P8270058

Looking Forward

Unsurprisingly there is more baby knitting in the near future. Baby Brother is going to get a sweater and probably matching leggings. I also have some more small gifts I want to do. I’m trying to get rid of some odds and ends of yarn. Does anyone have a clue what I can do with 31.5 yards of sport weight yarn (baby cashmerino) in red? It’s enough that I can’t bring myself to trash it, but not enough for most useful projects. I also have some things I want to do for Margaret, though I’m not sure I’ll have time to start them this month. Margaret seems to love hand knits, so I have extra incentive to make her stuff, just less time than I would like.
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Comments
firstfrost From: firstfrost Date: November 8th, 2009 05:41 am (UTC) (Link)
The little stuffed bunny that Kate and I have both made starts with an arbitrary square, A rewrite of the pattern is here:
http://reyrae.livejournal.com/22441.html

Oh, and baby booties seem to take little teeny amounts of yarn. The Saartje booties claim 100 yards, but others claim a lot less.
greyautumnrain From: greyautumnrain Date: November 8th, 2009 01:20 pm (UTC) (Link)
Thanks for the link to the bunny pattern. I'd been wanting to make that, but ravelry said it was unavailable. Not sure about doing it in red though. I don't have enough for booties, but maybe with another color of leftover...
mathhobbit From: mathhobbit Date: November 8th, 2009 01:00 pm (UTC) (Link)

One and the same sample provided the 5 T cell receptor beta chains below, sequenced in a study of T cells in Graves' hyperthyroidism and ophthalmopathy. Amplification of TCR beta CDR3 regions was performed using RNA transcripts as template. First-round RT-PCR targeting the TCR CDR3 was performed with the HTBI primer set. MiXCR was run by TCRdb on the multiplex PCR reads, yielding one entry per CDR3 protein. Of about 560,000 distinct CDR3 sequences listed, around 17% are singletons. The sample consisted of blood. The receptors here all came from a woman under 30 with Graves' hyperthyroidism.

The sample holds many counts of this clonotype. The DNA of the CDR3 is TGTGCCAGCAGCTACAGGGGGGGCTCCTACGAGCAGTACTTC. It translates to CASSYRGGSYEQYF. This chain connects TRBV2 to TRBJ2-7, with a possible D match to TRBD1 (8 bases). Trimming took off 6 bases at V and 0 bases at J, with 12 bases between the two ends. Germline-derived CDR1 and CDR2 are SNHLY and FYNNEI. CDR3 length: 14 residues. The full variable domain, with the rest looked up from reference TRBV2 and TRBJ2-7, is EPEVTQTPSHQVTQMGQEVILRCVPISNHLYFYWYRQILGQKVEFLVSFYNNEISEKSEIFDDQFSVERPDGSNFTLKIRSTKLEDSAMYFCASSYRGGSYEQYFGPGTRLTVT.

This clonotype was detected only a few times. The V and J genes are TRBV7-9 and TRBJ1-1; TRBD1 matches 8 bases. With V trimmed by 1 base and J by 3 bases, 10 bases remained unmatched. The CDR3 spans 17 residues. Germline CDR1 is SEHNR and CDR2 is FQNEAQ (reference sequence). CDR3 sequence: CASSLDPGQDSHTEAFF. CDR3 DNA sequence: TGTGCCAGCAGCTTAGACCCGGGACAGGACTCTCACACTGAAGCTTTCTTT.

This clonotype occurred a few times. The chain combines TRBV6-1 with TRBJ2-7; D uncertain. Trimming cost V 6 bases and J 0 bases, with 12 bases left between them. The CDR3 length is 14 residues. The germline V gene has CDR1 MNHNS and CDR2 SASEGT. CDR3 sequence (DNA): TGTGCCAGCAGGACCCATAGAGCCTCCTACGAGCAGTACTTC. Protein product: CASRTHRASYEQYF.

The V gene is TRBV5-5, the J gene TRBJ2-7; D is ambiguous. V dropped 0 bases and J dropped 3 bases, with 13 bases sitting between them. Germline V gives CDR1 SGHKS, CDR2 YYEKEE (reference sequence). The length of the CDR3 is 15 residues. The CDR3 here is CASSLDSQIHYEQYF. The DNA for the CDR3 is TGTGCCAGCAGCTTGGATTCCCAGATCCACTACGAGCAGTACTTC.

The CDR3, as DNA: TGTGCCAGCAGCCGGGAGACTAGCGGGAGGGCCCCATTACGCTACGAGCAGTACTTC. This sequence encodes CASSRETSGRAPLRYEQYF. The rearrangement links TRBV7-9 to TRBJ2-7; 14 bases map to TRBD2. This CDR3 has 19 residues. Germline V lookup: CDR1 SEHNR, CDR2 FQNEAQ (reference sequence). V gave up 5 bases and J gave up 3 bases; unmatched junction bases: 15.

I like http://www.knitting-and.com/knitting/patterns/baby/grandmother-owl-booties.htm for using up sock yarn. I've modified the pattern to be toe up; let me know if you want it. (My version doesn't have a nice finish where the top of the booty meets the sides; I'd appreciate help with that.)

How do you do stun damage while knitting? In particular, what am I doing wrong that *I* don't do stun damage by doing yarn-overs with my right hand? (I taught myself Continental in college, but the project after that was an Aran sweater and I ended up switching back to make my life easier.)
greyautumnrain From: greyautumnrain Date: November 9th, 2009 03:22 am (UTC) (Link)

Stun damage

I knit backwards, that's what does it. You know how normally you knit by moving stitches from the needle on the left to the needle on the right? Before I started experimenting with continental, I did it the other way.
mathhobbit From: mathhobbit Date: January 9th, 2010 01:04 pm (UTC) (Link)

Re: Stun damage

I'm told that Making Mathematics With Needlework has a discussion of the various ways of knitting. I'm pretty sure one of the editors also routinely knits from the needle on the right to the needle on the left. (Or, knowing her, maybe she just switches it up once in a while to see what will happen.)